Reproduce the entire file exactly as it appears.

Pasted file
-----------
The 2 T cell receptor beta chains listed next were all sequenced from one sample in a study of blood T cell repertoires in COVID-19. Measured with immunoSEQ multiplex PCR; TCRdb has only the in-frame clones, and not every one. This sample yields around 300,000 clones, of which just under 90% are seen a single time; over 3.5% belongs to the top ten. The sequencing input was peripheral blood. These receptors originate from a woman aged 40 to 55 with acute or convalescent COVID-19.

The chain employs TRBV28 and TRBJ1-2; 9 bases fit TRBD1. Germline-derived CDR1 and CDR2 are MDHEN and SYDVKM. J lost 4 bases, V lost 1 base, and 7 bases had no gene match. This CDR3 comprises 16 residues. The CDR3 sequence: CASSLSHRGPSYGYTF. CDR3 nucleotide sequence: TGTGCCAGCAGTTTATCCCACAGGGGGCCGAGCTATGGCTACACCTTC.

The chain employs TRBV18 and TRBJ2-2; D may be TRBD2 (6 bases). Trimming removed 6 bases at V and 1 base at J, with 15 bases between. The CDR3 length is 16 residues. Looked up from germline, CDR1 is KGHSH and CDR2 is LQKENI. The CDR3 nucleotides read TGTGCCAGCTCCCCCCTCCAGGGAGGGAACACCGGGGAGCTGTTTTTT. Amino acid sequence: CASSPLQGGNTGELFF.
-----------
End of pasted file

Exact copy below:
The 2 T cell receptor beta chains listed next were all sequenced from one sample in a study of blood T cell repertoires in COVID-19. Measured with immunoSEQ multiplex PCR; TCRdb has only the in-frame clones, and not every one. This sample yields around 300,000 clones, of which just under 90% are seen a single time; over 3.5% belongs to the top ten. The sequencing input was peripheral blood. These receptors originate from a woman aged 40 to 55 with acute or convalescent COVID-19.

The chain employs TRBV28 and TRBJ1-2; 9 bases fit TRBD1. Germline-derived CDR1 and CDR2 are MDHEN and SYDVKM. J lost 4 bases, V lost 1 base, and 7 bases had no gene match. This CDR3 comprises 16 residues. The CDR3 sequence: CASSLSHRGPSYGYTF. CDR3 nucleotide sequence: TGTGCCAGCAGTTTATCCCACAGGGGGCCGAGCTATGGCTACACCTTC.

The chain employs TRBV18 and TRBJ2-2; D may be TRBD2 (6 bases). Trimming removed 6 bases at V and 1 base at J, with 15 bases between. The CDR3 length is 16 residues. Looked up from germline, CDR1 is KGHSH and CDR2 is LQKENI. The CDR3 nucleotides read TGTGCCAGCTCCCCCCTCCAGGGAGGGAACACCGGGGAGCTGTTTTTT. Amino acid sequence: CASSPLQGGNTGELFF.